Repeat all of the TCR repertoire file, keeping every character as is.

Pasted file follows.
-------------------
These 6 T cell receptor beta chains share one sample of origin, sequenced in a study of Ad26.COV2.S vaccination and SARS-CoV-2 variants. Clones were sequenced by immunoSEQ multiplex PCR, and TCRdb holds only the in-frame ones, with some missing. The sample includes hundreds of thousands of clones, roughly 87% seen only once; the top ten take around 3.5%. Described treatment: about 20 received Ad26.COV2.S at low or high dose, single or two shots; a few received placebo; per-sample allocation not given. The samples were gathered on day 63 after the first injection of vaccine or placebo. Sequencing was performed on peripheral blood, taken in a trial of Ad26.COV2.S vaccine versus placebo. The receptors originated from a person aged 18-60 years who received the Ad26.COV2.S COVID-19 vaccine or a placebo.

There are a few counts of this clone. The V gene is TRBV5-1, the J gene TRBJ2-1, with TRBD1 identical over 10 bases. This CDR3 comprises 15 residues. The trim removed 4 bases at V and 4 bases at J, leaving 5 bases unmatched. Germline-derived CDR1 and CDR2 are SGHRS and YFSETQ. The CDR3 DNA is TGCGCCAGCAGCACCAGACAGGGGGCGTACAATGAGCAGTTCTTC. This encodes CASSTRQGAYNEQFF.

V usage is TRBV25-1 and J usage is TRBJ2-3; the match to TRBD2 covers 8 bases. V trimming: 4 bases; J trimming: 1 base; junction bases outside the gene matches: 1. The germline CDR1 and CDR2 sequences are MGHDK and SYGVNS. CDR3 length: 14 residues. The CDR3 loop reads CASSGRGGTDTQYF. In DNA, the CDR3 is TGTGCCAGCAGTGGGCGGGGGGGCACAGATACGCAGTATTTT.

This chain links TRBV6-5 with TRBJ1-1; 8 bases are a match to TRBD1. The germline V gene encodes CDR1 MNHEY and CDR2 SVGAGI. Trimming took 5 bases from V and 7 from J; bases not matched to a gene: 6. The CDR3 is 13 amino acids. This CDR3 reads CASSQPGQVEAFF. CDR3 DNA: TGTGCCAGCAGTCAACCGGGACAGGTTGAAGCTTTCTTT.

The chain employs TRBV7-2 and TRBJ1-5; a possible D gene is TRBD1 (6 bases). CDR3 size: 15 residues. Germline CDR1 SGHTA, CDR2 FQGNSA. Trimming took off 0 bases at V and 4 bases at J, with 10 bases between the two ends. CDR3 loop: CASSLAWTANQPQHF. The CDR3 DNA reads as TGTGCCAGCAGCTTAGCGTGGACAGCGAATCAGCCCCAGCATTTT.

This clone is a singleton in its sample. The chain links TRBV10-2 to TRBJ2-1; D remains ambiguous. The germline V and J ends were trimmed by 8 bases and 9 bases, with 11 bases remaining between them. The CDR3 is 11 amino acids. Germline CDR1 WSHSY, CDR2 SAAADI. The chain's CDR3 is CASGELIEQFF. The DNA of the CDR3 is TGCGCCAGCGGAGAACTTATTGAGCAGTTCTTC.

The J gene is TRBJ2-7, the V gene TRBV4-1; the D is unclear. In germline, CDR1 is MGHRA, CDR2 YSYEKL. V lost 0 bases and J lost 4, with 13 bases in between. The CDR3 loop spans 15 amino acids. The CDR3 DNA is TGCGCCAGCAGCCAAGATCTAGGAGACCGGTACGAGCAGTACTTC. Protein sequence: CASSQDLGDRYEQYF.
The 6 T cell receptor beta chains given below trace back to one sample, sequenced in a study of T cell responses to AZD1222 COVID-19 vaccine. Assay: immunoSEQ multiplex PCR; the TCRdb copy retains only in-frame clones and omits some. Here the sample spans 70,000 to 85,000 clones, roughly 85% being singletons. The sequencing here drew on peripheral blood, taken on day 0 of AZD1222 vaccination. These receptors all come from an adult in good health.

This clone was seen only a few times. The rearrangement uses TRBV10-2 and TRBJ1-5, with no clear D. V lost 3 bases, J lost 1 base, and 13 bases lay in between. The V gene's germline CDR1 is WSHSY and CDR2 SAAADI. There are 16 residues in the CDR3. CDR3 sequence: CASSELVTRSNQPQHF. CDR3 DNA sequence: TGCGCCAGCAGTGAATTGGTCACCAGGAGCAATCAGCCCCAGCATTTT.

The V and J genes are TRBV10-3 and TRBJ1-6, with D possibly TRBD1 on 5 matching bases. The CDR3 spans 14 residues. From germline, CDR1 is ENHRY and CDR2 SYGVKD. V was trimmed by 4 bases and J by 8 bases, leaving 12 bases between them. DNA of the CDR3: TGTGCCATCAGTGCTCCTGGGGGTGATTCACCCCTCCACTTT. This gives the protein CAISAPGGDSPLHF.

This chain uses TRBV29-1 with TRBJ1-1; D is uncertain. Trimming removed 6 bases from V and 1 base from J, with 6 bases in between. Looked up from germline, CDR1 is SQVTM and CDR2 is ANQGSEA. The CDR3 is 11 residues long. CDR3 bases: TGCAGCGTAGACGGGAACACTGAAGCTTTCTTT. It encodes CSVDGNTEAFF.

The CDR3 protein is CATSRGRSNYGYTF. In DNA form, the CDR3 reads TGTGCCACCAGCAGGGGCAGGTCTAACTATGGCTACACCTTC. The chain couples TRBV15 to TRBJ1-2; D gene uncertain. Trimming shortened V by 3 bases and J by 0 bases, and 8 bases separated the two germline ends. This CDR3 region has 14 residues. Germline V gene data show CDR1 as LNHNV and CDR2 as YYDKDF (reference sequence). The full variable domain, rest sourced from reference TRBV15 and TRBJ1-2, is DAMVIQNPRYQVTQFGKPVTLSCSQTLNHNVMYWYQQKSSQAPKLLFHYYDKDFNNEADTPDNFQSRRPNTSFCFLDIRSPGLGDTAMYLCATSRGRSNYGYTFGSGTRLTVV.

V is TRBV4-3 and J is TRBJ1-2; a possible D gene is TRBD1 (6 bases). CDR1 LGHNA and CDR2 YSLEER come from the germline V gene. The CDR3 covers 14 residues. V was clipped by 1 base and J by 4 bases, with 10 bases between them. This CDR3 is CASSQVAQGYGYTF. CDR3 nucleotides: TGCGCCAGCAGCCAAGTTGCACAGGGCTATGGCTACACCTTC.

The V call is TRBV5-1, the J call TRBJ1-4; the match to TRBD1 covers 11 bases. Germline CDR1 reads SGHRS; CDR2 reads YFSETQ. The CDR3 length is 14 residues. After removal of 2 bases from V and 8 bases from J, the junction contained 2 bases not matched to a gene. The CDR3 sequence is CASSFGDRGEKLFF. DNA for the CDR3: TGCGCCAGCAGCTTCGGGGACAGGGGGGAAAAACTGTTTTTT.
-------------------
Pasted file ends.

These 6 T cell receptor beta chains share one sample of origin, sequenced in a study of Ad26.COV2.S vaccination and SARS-CoV-2 variants. Clones were sequenced by immunoSEQ multiplex PCR, and TCRdb holds only the in-frame ones, with some missing. The sample includes hundreds of thousands of clones, roughly 87% seen only once; the top ten take around 3.5%. Described treatment: about 20 received Ad26.COV2.S at low or high dose, single or two shots; a few received placebo; per-sample allocation not given. The samples were gathered on day 63 after the first injection of vaccine or placebo. Sequencing was performed on peripheral blood, taken in a trial of Ad26.COV2.S vaccine versus placebo. The receptors originated from a person aged 18-60 years who received the Ad26.COV2.S COVID-19 vaccine or a placebo.

There are a few counts of this clone. The V gene is TRBV5-1, the J gene TRBJ2-1, with TRBD1 identical over 10 bases. This CDR3 comprises 15 residues. The trim removed 4 bases at V and 4 bases at J, leaving 5 bases unmatched. Germline-derived CDR1 and CDR2 are SGHRS and YFSETQ. The CDR3 DNA is TGCGCCAGCAGCACCAGACAGGGGGCGTACAATGAGCAGTTCTTC. This encodes CASSTRQGAYNEQFF.

V usage is TRBV25-1 and J usage is TRBJ2-3; the match to TRBD2 covers 8 bases. V trimming: 4 bases; J trimming: 1 base; junction bases outside the gene matches: 1. The germline CDR1 and CDR2 sequences are MGHDK and SYGVNS. CDR3 length: 14 residues. The CDR3 loop reads CASSGRGGTDTQYF. In DNA, the CDR3 is TGTGCCAGCAGTGGGCGGGGGGGCACAGATACGCAGTATTTT.

This chain links TRBV6-5 with TRBJ1-1; 8 bases are a match to TRBD1. The germline V gene encodes CDR1 MNHEY and CDR2 SVGAGI. Trimming took 5 bases from V and 7 from J; bases not matched to a gene: 6. The CDR3 is 13 amino acids. This CDR3 reads CASSQPGQVEAFF. CDR3 DNA: TGTGCCAGCAGTCAACCGGGACAGGTTGAAGCTTTCTTT.

The chain employs TRBV7-2 and TRBJ1-5; a possible D gene is TRBD1 (6 bases). CDR3 size: 15 residues. Germline CDR1 SGHTA, CDR2 FQGNSA. Trimming took off 0 bases at V and 4 bases at J, with 10 bases between the two ends. CDR3 loop: CASSLAWTANQPQHF. The CDR3 DNA reads as TGTGCCAGCAGCTTAGCGTGGACAGCGAATCAGCCCCAGCATTTT.

This clone is a singleton in its sample. The chain links TRBV10-2 to TRBJ2-1; D remains ambiguous. The germline V and J ends were trimmed by 8 bases and 9 bases, with 11 bases remaining between them. The CDR3 is 11 amino acids. Germline CDR1 WSHSY, CDR2 SAAADI. The chain's CDR3 is CASGELIEQFF. The DNA of the CDR3 is TGCGCCAGCGGAGAACTTATTGAGCAGTTCTTC.

The J gene is TRBJ2-7, the V gene TRBV4-1; the D is unclear. In germline, CDR1 is MGHRA, CDR2 YSYEKL. V lost 0 bases and J lost 4, with 13 bases in between. The CDR3 loop spans 15 amino acids. The CDR3 DNA is TGCGCCAGCAGCCAAGATCTAGGAGACCGGTACGAGCAGTACTTC. Protein sequence: CASSQDLGDRYEQYF.
The 6 T cell receptor beta chains given below trace back to one sample, sequenced in a study of T cell responses to AZD1222 COVID-19 vaccine. Assay: immunoSEQ multiplex PCR; the TCRdb copy retains only in-frame clones and omits some. Here the sample spans 70,000 to 85,000 clones, roughly 85% being singletons. The sequencing here drew on peripheral blood, taken on day 0 of AZD1222 vaccination. These receptors all come from an adult in good health.

This clone was seen only a few times. The rearrangement uses TRBV10-2 and TRBJ1-5, with no clear D. V lost 3 bases, J lost 1 base, and 13 bases lay in between. The V gene's germline CDR1 is WSHSY and CDR2 SAAADI. There are 16 residues in the CDR3. CDR3 sequence: CASSELVTRSNQPQHF. CDR3 DNA sequence: TGCGCCAGCAGTGAATTGGTCACCAGGAGCAATCAGCCCCAGCATTTT.

The V and J genes are TRBV10-3 and TRBJ1-6, with D possibly TRBD1 on 5 matching bases. The CDR3 spans 14 residues. From germline, CDR1 is ENHRY and CDR2 SYGVKD. V was trimmed by 4 bases and J by 8 bases, leaving 12 bases between them. DNA of the CDR3: TGTGCCATCAGTGCTCCTGGGGGTGATTCACCCCTCCACTTT. This gives the protein CAISAPGGDSPLHF.

This chain uses TRBV29-1 with TRBJ1-1; D is uncertain. Trimming removed 6 bases from V and 1 base from J, with 6 bases in between. Looked up from germline, CDR1 is SQVTM and CDR2 is ANQGSEA. The CDR3 is 11 residues long. CDR3 bases: TGCAGCGTAGACGGGAACACTGAAGCTTTCTTT. It encodes CSVDGNTEAFF.

The CDR3 protein is CATSRGRSNYGYTF. In DNA form, the CDR3 reads TGTGCCACCAGCAGGGGCAGGTCTAACTATGGCTACACCTTC. The chain couples TRBV15 to TRBJ1-2; D gene uncertain. Trimming shortened V by 3 bases and J by 0 bases, and 8 bases separated the two germline ends. This CDR3 region has 14 residues. Germline V gene data show CDR1 as LNHNV and CDR2 as YYDKDF (reference sequence). The full variable domain, rest sourced from reference TRBV15 and TRBJ1-2, is DAMVIQNPRYQVTQFGKPVTLSCSQTLNHNVMYWYQQKSSQAPKLLFHYYDKDFNNEADTPDNFQSRRPNTSFCFLDIRSPGLGDTAMYLCATSRGRSNYGYTFGSGTRLTVV.

V is TRBV4-3 and J is TRBJ1-2; a possible D gene is TRBD1 (6 bases). CDR1 LGHNA and CDR2 YSLEER come from the germline V gene. The CDR3 covers 14 residues. V was clipped by 1 base and J by 4 bases, with 10 bases between them. This CDR3 is CASSQVAQGYGYTF. CDR3 nucleotides: TGCGCCAGCAGCCAAGTTGCACAGGGCTATGGCTACACCTTC.

The V call is TRBV5-1, the J call TRBJ1-4; the match to TRBD1 covers 11 bases. Germline CDR1 reads SGHRS; CDR2 reads YFSETQ. The CDR3 length is 14 residues. After removal of 2 bases from V and 8 bases from J, the junction contained 2 bases not matched to a gene. The CDR3 sequence is CASSFGDRGEKLFF. DNA for the CDR3: TGCGCCAGCAGCTTCGGGGACAGGGGGGAAAAACTGTTTTTT.